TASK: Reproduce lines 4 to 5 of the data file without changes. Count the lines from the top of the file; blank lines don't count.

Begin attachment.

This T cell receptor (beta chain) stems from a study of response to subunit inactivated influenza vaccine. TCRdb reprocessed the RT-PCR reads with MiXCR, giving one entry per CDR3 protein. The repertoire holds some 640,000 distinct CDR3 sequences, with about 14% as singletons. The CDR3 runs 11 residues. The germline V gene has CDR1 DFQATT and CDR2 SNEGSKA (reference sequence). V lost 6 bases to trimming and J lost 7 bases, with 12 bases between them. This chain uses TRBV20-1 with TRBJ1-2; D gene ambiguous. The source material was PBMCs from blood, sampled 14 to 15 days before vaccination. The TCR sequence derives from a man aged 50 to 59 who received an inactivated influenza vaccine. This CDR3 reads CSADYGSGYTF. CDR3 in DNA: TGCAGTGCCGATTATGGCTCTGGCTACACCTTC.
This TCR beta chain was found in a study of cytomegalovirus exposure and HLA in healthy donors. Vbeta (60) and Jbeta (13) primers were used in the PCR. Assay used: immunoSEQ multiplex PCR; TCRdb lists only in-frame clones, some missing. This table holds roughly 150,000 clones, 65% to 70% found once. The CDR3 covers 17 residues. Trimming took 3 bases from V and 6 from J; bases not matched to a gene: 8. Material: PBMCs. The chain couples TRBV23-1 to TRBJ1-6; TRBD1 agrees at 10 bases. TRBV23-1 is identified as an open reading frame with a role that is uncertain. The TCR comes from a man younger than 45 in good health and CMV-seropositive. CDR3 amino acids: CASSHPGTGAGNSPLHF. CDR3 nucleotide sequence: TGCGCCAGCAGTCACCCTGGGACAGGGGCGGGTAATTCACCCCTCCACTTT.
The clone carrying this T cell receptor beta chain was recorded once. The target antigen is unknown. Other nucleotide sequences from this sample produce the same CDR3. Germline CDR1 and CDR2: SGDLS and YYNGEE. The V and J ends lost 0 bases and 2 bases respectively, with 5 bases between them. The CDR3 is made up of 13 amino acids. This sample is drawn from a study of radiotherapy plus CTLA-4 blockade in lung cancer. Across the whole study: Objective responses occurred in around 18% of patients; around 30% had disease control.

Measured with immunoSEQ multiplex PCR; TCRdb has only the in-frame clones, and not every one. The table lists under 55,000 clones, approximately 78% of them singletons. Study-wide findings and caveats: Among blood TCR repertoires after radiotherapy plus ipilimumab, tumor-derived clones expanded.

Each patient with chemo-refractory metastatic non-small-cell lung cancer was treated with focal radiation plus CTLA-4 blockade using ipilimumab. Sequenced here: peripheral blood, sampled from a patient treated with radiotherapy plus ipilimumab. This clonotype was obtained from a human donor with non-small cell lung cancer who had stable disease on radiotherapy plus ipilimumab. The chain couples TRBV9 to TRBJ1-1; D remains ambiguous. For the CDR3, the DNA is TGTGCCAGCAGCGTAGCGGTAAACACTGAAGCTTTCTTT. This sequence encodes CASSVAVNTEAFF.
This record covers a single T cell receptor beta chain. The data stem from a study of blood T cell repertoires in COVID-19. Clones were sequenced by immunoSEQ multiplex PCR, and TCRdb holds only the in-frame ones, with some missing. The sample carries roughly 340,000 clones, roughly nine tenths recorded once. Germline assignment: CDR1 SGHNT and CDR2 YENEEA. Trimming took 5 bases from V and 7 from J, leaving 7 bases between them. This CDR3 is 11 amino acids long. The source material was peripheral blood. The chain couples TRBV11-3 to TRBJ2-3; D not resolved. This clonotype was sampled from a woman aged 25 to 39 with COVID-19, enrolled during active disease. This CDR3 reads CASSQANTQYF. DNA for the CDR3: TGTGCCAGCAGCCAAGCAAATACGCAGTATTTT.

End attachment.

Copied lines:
Measured with immunoSEQ multiplex PCR; TCRdb has only the in-frame clones, and not every one. The table lists under 55,000 clones, approximately 78% of them singletons. Study-wide findings and caveats: Among blood TCR repertoires after radiotherapy plus ipilimumab, tumor-derived clones expanded.

Each patient with chemo-refractory metastatic non-small-cell lung cancer was treated with focal radiation plus CTLA-4 blockade using ipilimumab. Sequenced here: peripheral blood, sampled from a patient treated with radiotherapy plus ipilimumab. This clonotype was obtained from a human donor with non-small cell lung cancer who had stable disease on radiotherapy plus ipilimumab. The chain couples TRBV9 to TRBJ1-1; D remains ambiguous. For the CDR3, the DNA is TGTGCCAGCAGCGTAGCGGTAAACACTGAAGCTTTCTTT. This sequence encodes CASSVAVNTEAFF.